Saturday, 28 January 2017

Weird Google Searches (Part 4)

A few weeks ago in my 'Things that happen every second' article, I mentioned the weird Google search term...

'Dinosaurs were made up by the CIA to discourage time travel'

...which incredibly, gets 20 searches every month!

There are many more weird Google searches made every month, so here are a few more, starting with one search which makes me agree with Einstein that stupidity has no bounds...

1) "My PC is on fire"

...30 searches per month

Surprisingly, I didn't have a photo of a computer on fire,
so here are two separate photos of a computer and fire.
I can only say .... er, what!?  Presumably the people googling 'My PC is on fire' subsequently searched for...

'How do I treat burnt fingers?'

Being serious, if my laptop was on fire my first thought wouldn't be, 'Hmm, how I can put out the fire?  I know!  I'll google it!  Using my laptop that's on fire!'

If it was then presumably my next thought would be, 'Ow!  Ow!  Ouch!  That's hot!'

Saturday, 21 January 2017

Novelty Bets For 2017

As if the next president would
be someone off the telly!
Last year I featured a selection of novelty bets which were judged less likely than Leicester winning the Premier League.

Here are a few more noteworthy unusual bets...

1) Next US President


You can already bet on the winner of the 2020 US presidential election with some surprising names mentioned...

Leonardo DiCaprio - 80/1
Kanye West - 100/1
George Clooney - 100/1
Dwayne 'The Rock' Johnson - 100/1
Vince McMahon - 200/1
Kim Kardashian - 275/1

Vince McMahon and Kim Kardashian!  Ha, ha!  I mean, as if the next president is going to be someone off the telly!

Saturday, 14 January 2017

Don't Try This At Home!

Apparently, viewers are too stupid to realise how dangerous the following stunts are...


Public Service Announcement:
Necklaces should be worn in the traditional manner, and
not ripped through the neck for entertainment purposes.
Last week I featured a photo of me dancing on top of a flying aeroplane, and I captioned it with the warning...

"Don't try this at home!'


With hindsight, I may perhaps have underestimated the intelligence of my blog readers, as I would guess that most readers probably already realised that dancing on the roof of a aeroplane during a flight was dangerous.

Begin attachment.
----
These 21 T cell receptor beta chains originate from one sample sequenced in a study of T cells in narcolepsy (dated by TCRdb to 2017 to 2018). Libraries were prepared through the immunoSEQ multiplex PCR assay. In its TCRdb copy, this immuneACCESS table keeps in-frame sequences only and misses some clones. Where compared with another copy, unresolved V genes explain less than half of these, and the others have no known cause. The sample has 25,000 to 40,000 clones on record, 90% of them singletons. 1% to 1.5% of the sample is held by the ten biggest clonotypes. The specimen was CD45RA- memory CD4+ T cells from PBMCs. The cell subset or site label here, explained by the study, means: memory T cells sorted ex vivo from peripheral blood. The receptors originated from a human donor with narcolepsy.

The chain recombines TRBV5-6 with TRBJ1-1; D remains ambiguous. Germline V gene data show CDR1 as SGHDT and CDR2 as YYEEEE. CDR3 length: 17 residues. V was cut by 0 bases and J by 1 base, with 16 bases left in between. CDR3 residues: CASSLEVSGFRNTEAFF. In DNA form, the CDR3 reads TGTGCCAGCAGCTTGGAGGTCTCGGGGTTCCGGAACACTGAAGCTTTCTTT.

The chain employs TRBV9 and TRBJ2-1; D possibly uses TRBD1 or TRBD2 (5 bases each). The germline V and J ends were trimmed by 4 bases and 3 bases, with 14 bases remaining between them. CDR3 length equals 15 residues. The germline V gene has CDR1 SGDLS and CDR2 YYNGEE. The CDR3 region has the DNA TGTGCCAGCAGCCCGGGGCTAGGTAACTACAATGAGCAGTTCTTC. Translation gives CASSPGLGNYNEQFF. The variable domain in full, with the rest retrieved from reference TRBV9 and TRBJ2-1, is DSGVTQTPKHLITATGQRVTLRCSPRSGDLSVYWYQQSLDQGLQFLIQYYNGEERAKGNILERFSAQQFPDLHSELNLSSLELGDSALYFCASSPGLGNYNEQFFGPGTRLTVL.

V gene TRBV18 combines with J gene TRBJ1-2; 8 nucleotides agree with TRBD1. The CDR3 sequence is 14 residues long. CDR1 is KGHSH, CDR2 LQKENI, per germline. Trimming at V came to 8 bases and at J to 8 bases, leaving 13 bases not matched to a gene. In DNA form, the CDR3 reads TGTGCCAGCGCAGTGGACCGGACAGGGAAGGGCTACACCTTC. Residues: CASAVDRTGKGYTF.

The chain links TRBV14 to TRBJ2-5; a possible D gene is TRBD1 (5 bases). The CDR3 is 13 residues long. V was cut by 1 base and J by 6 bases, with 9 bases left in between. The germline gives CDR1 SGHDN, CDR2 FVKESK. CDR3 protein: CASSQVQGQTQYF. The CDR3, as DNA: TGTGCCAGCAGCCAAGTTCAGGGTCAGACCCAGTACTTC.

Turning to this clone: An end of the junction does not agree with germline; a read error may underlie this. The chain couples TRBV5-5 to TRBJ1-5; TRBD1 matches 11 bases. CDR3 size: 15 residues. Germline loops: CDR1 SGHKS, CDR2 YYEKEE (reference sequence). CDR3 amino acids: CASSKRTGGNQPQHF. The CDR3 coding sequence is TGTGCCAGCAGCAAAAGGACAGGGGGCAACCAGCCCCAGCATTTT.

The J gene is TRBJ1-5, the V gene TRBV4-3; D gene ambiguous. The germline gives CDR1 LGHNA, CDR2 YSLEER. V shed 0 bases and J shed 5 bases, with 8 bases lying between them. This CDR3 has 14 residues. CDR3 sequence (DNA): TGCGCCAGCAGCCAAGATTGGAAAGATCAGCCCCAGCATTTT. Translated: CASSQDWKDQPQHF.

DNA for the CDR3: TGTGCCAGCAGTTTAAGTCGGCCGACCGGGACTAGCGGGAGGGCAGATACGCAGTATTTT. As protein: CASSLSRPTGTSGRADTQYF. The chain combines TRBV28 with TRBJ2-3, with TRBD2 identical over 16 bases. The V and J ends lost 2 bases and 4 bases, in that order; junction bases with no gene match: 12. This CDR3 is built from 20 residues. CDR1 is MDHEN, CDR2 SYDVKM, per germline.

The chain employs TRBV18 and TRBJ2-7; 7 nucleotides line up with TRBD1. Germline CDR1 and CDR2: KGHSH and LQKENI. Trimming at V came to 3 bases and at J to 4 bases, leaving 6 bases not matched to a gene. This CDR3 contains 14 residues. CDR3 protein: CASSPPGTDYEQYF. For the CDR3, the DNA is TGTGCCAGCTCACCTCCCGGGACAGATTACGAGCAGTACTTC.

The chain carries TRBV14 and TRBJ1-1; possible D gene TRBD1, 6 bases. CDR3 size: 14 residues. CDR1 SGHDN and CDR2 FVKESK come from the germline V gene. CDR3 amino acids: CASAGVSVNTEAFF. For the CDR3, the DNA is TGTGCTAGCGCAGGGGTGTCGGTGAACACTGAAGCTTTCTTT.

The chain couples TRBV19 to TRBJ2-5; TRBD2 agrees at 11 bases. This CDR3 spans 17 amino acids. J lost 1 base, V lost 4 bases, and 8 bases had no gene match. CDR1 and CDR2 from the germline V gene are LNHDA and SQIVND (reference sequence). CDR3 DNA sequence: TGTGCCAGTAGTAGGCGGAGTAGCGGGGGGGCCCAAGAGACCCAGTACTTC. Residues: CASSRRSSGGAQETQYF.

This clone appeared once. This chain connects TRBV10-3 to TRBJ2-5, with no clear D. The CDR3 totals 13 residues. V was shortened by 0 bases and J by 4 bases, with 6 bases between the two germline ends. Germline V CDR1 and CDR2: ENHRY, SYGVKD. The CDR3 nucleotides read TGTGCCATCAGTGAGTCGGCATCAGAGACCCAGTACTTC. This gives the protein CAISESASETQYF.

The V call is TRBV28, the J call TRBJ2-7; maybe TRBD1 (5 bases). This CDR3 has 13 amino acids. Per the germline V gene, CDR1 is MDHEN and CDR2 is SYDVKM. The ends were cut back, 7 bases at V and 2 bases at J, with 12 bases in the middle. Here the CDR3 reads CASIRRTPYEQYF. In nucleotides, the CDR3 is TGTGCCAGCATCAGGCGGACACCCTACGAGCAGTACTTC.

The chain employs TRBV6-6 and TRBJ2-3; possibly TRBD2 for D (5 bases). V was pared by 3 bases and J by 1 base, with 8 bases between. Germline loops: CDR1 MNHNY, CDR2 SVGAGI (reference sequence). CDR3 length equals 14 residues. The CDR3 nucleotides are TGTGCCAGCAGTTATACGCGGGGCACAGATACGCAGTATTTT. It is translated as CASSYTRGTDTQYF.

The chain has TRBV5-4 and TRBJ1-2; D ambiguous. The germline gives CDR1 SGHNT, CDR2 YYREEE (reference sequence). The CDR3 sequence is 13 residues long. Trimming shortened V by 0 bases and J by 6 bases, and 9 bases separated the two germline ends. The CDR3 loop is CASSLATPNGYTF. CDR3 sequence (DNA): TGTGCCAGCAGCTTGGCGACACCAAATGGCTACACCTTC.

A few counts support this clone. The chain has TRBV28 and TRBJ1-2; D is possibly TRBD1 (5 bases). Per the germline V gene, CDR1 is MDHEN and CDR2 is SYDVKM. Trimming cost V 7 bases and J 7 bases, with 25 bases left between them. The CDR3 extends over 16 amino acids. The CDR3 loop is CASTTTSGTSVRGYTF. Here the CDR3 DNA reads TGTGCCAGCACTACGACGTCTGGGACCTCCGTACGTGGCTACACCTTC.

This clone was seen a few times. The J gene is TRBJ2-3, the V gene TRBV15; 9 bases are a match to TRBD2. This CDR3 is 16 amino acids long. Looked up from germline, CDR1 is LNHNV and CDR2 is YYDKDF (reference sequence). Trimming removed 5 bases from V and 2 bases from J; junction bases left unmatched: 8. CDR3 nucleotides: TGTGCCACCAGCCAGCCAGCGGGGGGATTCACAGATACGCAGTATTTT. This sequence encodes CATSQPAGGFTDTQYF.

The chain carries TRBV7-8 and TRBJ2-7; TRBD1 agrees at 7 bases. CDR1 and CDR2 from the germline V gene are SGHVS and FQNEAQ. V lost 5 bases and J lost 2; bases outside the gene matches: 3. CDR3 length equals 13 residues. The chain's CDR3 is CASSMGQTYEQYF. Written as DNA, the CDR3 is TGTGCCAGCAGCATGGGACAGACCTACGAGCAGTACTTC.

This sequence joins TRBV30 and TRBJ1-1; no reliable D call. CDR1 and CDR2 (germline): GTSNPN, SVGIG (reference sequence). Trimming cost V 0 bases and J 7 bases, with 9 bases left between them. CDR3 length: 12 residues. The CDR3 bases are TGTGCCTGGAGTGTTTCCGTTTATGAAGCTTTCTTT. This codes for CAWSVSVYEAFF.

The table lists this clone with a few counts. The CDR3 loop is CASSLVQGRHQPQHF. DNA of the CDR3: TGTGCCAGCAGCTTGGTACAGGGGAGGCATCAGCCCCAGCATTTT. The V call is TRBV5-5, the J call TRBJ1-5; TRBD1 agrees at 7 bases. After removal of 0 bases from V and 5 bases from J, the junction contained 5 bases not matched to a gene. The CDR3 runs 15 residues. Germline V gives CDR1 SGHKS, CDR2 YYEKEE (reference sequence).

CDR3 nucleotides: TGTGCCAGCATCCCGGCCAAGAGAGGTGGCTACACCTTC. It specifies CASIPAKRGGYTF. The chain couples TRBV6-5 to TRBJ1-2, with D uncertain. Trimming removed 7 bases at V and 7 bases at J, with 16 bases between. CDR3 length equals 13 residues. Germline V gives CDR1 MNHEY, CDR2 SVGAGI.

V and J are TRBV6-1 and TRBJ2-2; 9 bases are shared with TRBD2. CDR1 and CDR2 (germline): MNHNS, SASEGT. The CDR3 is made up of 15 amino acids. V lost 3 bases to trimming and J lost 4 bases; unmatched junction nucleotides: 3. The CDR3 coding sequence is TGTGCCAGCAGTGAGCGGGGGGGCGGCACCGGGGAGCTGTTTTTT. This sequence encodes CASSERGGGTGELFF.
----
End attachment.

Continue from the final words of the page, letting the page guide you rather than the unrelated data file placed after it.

Judging by many TV shows nowadays, it seems that some TV producers also underestimate the intelligence of their viewers, because the legal disclaimer 'Don't try this at home' seems to pop up at even the merest hint of danger.

For a stunt which is unexpectedly risky, you can maybe understand the logic of this warning, but other times you have to really question how stupid they must think we are if we need to be warned not to try some of the most dangerous stunts at home.

Here are a few examples I've noticed while watching TV over the last few months...

1) Ripping a necklace through your throat


Dynamo: Magician Impossible...

Dynamo swallows a polo, then forces a necklace into his throat.  He then rips it back out through his skin with the polo attached.  An impressed David Haye then warns viewers...

"Don't try this at home!"

Saturday, 7 January 2017

Micromorts: The Risk Of Dying

Caution: If you suffer from thanatophobia (fear of death), discretion is advised before reading this article!


Fighting with a light sabre has a rating of 187,500 micromorts.
2016 was a memorable year in many ways; Leicester's incredible Premier League win, a new Star Wars movie, and of course the release of 'Crime Doesn't Pay', my collection of crime themed short stories (available for kindle from Amazon).

However, it was also a scary and sobering year in the way that so many celebrities seemed to die.  It's a morbid thing to think about, but it's also a reminder of how temporary life is, and to take a positive approach, it's a reminder of how we should make the most of every day because you never know how long you've got left.

Believe it or not, there's actually a statistical unit which is a measurement of the risk of dying called the micromort.  A micromort is a one in a million chance of death, so for example if an activity has a rating of 1 micromort that means there's a relatively small one in a million chance of dying, whereas a rating of 1,000,000 micromorts would mean certain death.

Here are some micromort ratings for a variety of activities, from just living your life, to more dangerous pursuits...

About The Author

The 'How To Save The World' books
by Charles Fudgemuffin
Charles Fudgemuffin is the author of the alien comedy 'How To Save The World' books which are available for Kindle from Amazon.  The first book in the series is available from the following link:
How To Save The World: An Alien Comedy

As with all Kindle books, you can also download a free sample of the first few chapters.

Please note, the 'How To Save The World' books contain material suitable for ages 18+ and are not recommended for prudes or squares.